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One thousand-strong battalions of NATO troops could be stationed permanently in Lithuania and each of the Baltic States under new plans to create a deterrent to Russian aggression.
Back to the future: 1,000-strong NATO battalions for Lithuania, Baltic States
© AP/Scanpix

NATO defence ministers meeting in Brussels today will discuss a new plan to reinforce the Baltics, central and southern Europe against a destabilising “hybrid” attack or full-blown occupation by Russian forces, according to The Telegraph newspaper.

It reports that the plan could involve up to a battalion of 500-1,000 troops being sent to each of Estonia, Latvia, Lithuania, Poland, Romania and Bulgaria.

"The key thing for credible deterrence on land is that major allies should have a presence in this,” a NATO source told the Telegraph.

"So to be blunt, so that Russia knows that if it tries something on in a Baltic republic or in Poland or Romania, Bulgaria, it very quickly comes up against British or American or German troops."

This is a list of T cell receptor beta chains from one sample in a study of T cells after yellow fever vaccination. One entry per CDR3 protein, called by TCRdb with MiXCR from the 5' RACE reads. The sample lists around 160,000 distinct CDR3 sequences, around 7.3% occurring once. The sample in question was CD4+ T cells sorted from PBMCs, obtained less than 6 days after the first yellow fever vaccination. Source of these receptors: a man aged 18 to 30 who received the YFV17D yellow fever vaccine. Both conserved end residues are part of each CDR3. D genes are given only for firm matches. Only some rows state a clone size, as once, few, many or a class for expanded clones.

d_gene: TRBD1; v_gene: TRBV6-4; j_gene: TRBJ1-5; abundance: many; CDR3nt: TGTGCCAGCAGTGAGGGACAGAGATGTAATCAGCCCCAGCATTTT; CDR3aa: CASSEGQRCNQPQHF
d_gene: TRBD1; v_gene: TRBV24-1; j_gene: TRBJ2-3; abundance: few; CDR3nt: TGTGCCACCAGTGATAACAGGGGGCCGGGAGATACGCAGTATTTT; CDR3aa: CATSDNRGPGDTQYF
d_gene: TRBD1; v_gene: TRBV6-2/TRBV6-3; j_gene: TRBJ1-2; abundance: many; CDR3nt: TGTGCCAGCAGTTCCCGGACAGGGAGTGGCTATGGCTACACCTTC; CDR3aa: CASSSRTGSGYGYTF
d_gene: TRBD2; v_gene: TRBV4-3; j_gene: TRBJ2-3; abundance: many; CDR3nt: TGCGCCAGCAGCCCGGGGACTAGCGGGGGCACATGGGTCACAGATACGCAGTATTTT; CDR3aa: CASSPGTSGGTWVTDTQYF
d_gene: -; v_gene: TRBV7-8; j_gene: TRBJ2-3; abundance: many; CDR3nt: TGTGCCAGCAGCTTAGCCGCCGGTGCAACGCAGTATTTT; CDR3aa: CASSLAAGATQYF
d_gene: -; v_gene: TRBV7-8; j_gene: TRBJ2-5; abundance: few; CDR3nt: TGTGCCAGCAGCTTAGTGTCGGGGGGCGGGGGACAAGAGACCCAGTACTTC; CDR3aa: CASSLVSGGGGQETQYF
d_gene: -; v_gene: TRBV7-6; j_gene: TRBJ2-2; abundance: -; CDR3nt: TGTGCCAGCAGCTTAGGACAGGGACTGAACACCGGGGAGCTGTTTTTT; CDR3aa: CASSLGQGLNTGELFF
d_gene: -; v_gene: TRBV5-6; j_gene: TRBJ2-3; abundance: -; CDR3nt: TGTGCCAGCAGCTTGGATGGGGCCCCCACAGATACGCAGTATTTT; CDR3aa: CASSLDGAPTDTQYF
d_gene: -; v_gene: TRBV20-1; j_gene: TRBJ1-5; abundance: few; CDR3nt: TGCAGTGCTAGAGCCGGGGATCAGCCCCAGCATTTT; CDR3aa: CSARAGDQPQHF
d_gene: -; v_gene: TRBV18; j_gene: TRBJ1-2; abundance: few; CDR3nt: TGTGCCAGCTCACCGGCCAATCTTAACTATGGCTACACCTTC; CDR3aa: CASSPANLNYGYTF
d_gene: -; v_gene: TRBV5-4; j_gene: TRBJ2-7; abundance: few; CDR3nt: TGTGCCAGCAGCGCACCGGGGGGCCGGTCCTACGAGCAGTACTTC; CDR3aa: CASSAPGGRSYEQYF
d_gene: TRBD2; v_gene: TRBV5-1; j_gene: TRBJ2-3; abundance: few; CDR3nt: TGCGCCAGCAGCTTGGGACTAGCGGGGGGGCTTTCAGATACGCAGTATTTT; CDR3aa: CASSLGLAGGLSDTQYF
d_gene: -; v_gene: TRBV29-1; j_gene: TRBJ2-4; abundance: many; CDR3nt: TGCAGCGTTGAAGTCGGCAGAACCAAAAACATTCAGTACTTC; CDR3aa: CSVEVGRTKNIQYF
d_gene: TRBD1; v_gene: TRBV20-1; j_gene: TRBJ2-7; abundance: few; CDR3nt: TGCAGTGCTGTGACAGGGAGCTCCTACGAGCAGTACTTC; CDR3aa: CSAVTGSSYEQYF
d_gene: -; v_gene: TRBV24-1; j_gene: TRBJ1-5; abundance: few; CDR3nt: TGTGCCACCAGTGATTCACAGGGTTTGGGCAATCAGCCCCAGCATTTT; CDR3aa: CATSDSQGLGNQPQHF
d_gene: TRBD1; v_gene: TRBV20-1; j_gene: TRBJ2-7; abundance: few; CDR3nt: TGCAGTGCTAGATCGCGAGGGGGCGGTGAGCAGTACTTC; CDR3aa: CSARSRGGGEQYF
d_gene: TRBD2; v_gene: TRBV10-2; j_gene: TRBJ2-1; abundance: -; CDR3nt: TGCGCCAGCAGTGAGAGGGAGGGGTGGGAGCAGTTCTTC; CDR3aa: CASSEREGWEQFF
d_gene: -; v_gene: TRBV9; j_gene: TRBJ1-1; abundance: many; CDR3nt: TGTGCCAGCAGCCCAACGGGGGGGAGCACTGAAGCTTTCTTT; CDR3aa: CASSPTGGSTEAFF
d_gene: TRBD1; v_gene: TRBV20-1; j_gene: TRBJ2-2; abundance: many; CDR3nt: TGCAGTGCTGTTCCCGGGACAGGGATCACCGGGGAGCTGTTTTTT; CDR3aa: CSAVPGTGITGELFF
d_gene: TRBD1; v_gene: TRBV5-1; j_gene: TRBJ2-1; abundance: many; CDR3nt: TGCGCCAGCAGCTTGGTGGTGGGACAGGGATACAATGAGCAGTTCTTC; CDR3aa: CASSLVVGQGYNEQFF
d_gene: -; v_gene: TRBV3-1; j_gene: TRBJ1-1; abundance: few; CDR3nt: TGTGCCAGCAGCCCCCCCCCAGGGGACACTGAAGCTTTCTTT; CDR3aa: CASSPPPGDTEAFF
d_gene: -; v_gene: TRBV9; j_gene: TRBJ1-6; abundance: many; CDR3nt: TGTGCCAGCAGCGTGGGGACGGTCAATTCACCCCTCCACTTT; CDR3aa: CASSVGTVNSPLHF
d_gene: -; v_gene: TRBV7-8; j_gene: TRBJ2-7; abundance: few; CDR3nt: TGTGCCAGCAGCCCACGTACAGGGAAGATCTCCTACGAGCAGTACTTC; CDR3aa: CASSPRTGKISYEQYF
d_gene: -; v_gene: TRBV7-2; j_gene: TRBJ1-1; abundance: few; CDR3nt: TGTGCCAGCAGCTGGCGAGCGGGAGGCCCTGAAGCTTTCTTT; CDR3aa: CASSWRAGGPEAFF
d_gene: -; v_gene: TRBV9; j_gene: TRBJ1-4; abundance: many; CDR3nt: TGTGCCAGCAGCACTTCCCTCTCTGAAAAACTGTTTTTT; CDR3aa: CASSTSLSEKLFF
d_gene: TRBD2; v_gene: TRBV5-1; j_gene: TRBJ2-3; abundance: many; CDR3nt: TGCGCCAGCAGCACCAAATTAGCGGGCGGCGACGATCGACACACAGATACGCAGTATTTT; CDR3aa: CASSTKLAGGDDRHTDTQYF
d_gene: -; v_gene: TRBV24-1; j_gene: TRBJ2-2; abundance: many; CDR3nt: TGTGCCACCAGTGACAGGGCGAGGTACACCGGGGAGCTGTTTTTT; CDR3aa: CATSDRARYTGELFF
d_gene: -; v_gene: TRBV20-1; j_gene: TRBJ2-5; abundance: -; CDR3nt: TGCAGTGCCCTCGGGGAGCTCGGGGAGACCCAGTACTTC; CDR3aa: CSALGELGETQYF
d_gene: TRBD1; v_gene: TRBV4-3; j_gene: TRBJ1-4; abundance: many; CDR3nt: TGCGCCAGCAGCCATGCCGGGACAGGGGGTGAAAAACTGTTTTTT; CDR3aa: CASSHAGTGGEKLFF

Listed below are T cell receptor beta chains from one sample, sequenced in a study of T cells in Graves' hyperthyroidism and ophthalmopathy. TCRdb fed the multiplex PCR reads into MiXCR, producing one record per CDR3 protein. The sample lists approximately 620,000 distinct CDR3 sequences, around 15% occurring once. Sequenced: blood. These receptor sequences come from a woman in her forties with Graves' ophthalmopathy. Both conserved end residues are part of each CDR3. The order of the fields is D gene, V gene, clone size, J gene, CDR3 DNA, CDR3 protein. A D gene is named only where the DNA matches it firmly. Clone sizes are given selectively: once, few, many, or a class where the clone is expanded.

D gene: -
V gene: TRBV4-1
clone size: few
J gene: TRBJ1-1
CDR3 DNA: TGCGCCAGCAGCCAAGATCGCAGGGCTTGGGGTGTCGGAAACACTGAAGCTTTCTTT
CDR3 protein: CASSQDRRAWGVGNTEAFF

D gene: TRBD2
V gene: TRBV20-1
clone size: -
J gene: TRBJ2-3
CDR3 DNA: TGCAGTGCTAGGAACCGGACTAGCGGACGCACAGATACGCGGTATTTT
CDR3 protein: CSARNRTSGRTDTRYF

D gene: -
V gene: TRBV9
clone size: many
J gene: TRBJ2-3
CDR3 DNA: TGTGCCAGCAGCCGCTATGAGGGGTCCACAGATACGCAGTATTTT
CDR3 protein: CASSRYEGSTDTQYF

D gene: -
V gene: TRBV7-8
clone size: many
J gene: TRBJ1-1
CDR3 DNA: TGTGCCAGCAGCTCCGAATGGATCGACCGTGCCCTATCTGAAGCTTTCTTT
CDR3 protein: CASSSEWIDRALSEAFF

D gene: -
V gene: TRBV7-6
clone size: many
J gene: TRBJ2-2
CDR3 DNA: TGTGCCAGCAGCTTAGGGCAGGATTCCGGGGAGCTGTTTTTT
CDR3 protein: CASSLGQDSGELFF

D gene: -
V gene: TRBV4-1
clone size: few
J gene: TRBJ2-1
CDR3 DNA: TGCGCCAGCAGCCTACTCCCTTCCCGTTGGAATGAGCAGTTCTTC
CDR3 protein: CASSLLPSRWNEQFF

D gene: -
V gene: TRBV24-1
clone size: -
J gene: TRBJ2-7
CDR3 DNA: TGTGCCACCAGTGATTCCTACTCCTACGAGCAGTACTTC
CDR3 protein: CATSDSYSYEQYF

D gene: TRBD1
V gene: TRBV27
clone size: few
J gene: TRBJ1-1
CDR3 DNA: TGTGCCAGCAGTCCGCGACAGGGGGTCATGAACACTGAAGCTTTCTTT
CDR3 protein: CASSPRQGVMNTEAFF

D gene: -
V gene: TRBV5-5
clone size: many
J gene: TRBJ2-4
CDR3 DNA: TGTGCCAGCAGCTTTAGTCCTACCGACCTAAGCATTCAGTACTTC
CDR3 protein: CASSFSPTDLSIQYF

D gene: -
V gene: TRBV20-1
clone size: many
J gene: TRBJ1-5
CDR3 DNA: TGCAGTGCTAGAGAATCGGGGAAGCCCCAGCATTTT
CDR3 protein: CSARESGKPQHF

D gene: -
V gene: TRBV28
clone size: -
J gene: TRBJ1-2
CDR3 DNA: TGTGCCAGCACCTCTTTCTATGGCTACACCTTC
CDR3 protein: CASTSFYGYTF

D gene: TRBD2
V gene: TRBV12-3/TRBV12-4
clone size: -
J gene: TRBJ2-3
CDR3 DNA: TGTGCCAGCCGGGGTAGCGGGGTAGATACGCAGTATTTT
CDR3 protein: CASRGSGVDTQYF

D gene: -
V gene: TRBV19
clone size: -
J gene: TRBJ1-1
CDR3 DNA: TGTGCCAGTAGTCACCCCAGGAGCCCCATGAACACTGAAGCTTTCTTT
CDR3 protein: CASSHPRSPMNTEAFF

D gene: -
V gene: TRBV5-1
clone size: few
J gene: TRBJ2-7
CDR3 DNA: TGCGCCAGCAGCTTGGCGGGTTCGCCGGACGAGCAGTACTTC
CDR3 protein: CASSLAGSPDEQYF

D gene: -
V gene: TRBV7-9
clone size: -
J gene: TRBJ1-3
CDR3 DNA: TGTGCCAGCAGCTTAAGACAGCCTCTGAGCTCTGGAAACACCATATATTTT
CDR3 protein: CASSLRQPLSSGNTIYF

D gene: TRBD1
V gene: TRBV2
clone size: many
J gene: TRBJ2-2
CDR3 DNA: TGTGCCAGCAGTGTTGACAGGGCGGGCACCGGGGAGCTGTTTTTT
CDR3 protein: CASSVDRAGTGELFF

The battalions are likely to include large numbers of American, British and German troops, to make clear to Russia that any Ukraine-style “intervention” will trigger a strong response from the Western NATO powers, the newspaper said.

The units that would be deployed on rotation, are likely to include highly-mobile special forces units armed with surface-to-air missiles, backed up by ground-attack aeroplanes and helicopters.

It is part of a NATO plan that includes boosting intelligence capabilities, making preparations to rapidly reinforce frontline units from Western Europe in case of an emergency, and to provide training to make vulnerable states better able to defend themselves.

The British ambassador to NATO, Adam Thomson told the Telegraph that it was a “back to the future” approach for NATO – a return to its founding principle of collective defence “but with a modern twist”.

“This is NATO taking a more muscular approach than it has done since the Cold War to enhance its forward presence to the east, and as necessary to the south, but only doing as much as is strictly necessary,” he said.

“Ministers will, I think, agree a highly innovative approach that is completely different from the Cold War. This is NATO assuring itself it can do credibly what it was created to do and has a treaty obligation to do, which is to defend its members.”

“Deterrence is NATO’s core business. It is about being strong enough not ever to have to fight, so you can go about your daily lives without worrying about defence matters.”

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